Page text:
If you choose the path of independent publishing, you’ll quickly learn that you have a lot of responsibilities. You’ll need to write your book, manage the editing, cover design, and formatting, and handle the publishing and marketing. While you can (and should!) hire professional help, in the end, you’re the one who makes the big decisions. This pressure alone can make you feel like you have to be a super human to make it as an author.
The good news? There are thousands of books, podcasts, blogs, and other resources ready to help you in your journey. The bad news? Each one exalts a different method of writing, publishing, and/or marketing – and new tactics emerge almost daily.
As this information flies at you from all sides and other authors skyrocket to success (seemingly overnight!), you’ll feel like you’re missing something, some crucial key to your success. So, you latch onto those new tactics. Yes! Signing up for a new social media site will boost my exposure. Yes! Paying for this new ad service will increase my sales. Yes! Selling my soul to a crossroads demon will make me a best-selling author for 50 years!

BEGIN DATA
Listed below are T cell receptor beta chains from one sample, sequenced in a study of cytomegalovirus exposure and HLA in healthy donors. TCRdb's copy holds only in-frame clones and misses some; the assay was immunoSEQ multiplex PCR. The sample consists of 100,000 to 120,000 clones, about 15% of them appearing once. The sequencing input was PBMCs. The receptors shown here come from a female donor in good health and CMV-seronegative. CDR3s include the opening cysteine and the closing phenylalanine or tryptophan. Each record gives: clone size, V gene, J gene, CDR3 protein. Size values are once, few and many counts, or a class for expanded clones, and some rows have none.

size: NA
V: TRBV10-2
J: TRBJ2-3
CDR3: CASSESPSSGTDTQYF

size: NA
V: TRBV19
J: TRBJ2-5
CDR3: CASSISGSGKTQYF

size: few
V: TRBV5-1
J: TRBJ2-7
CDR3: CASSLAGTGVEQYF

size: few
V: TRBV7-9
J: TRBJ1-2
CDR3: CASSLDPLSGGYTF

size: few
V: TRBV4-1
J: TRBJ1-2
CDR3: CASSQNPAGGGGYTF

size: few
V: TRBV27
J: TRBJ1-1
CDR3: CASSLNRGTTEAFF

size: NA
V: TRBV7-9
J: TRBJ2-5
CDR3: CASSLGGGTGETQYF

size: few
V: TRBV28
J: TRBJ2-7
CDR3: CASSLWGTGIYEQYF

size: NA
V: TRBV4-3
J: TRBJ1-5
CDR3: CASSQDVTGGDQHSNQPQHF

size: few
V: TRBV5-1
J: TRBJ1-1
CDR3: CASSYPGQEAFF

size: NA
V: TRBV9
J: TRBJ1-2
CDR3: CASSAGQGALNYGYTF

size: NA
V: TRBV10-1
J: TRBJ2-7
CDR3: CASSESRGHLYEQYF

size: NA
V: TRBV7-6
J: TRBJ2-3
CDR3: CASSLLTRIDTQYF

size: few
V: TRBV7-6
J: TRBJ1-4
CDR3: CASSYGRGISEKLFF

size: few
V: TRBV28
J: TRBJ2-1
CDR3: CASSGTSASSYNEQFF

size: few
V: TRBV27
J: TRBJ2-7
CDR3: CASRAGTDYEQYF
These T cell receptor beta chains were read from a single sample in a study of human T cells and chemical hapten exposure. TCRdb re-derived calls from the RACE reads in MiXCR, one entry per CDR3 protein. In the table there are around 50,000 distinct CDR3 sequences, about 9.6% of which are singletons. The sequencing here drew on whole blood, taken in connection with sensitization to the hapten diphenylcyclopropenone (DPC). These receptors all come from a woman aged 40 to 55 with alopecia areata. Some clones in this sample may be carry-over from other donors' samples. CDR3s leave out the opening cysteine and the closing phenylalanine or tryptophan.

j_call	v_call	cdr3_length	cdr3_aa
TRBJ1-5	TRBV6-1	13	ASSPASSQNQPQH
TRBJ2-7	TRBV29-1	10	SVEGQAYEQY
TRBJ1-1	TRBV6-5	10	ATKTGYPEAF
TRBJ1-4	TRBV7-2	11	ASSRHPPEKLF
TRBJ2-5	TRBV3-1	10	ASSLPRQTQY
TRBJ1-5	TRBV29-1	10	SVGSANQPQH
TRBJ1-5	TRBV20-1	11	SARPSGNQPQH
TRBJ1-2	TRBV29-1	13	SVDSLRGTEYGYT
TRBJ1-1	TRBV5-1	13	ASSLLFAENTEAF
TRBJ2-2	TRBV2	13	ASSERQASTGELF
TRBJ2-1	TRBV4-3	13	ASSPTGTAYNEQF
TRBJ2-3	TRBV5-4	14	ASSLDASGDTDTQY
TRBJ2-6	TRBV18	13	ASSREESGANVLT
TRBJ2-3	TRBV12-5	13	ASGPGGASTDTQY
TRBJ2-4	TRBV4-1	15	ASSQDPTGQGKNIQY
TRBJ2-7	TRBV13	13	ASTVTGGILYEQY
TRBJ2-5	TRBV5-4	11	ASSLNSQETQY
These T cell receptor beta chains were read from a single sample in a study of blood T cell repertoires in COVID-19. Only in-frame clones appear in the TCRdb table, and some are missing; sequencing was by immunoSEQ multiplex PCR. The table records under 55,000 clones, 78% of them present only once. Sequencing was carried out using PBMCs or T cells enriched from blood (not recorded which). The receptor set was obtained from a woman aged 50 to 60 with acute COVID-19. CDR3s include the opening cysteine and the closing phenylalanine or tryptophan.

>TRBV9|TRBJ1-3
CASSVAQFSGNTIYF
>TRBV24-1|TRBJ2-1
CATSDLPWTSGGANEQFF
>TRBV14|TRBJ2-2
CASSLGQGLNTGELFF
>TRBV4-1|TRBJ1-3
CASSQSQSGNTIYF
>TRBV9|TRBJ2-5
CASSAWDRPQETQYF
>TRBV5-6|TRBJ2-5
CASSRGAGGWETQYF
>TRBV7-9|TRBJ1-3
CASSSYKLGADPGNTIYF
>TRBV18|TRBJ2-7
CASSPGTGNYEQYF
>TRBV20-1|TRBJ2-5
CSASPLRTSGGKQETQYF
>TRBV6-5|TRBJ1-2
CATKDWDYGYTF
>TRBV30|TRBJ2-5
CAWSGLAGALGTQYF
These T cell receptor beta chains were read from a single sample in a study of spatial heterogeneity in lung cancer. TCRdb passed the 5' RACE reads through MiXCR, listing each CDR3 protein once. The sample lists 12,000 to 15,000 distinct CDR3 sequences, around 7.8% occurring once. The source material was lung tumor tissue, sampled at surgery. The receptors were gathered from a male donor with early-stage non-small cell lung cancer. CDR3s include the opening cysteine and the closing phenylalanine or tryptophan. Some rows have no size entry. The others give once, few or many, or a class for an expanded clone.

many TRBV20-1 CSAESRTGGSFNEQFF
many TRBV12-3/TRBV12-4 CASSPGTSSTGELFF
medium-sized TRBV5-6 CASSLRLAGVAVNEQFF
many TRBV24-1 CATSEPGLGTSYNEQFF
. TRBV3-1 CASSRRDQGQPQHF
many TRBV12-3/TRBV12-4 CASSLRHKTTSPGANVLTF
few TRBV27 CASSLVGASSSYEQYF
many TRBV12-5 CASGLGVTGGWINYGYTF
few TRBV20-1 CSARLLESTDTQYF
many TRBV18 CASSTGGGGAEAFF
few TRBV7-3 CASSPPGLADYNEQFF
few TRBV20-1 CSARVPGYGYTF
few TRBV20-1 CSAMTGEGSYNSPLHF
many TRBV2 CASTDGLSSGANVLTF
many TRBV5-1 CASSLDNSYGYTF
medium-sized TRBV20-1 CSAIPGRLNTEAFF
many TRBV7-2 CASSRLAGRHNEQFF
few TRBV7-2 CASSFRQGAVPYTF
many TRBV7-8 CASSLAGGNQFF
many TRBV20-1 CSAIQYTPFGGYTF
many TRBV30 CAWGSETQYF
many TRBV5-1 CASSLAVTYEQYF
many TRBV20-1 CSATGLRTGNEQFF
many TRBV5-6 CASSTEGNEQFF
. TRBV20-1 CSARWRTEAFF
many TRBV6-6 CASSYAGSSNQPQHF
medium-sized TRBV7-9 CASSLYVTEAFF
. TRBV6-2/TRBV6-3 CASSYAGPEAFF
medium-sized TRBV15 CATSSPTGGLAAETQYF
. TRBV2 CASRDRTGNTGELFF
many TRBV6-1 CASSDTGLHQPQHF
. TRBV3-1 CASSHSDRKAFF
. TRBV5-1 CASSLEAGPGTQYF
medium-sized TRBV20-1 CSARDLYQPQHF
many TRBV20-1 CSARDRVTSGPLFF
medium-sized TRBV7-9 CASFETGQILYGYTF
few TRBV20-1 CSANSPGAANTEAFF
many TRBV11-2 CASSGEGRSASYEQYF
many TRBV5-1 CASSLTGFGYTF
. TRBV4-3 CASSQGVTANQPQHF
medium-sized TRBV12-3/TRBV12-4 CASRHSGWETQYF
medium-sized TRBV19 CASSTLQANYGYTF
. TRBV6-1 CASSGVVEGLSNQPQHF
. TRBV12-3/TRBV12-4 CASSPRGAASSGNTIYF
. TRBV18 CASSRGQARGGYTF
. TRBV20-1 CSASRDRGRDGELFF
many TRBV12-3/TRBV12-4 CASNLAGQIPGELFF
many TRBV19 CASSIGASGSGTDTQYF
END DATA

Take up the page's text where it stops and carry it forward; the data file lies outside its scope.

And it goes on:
Okay, that last one might be an exaggeration (everyone knows crossroads demons only give you 10 years), but you get my point. All this chasing and hustling and worrying has a name: Fear of Missing Out (aka FOMO). And the best news? Once you know its name, you can define and defeat it.
What is FOMO?
According to the Oxford English Dictionary, FOMO is “anxiety that an exciting or interesting event may currently be happening elsewhere, often aroused by posts seen on social media.”
Applied specifically to independent authors, it’s what I described above. Anxiety that you’re missing out on a new marketing tactic, writing technique, book convention, etc. that – if you did participate in it – would be the key to your success.
How Can I Overcome FOMO?
If you’re still with me, I assume you don’t want to live in constant fear of missing out. Or, you at least want to learn how to know when you’re really missing something and when you’re wasting your time. As I always say, you’re the only one who can answer that question for yourself … but I’ll do my best to help guide you.
Know Your Why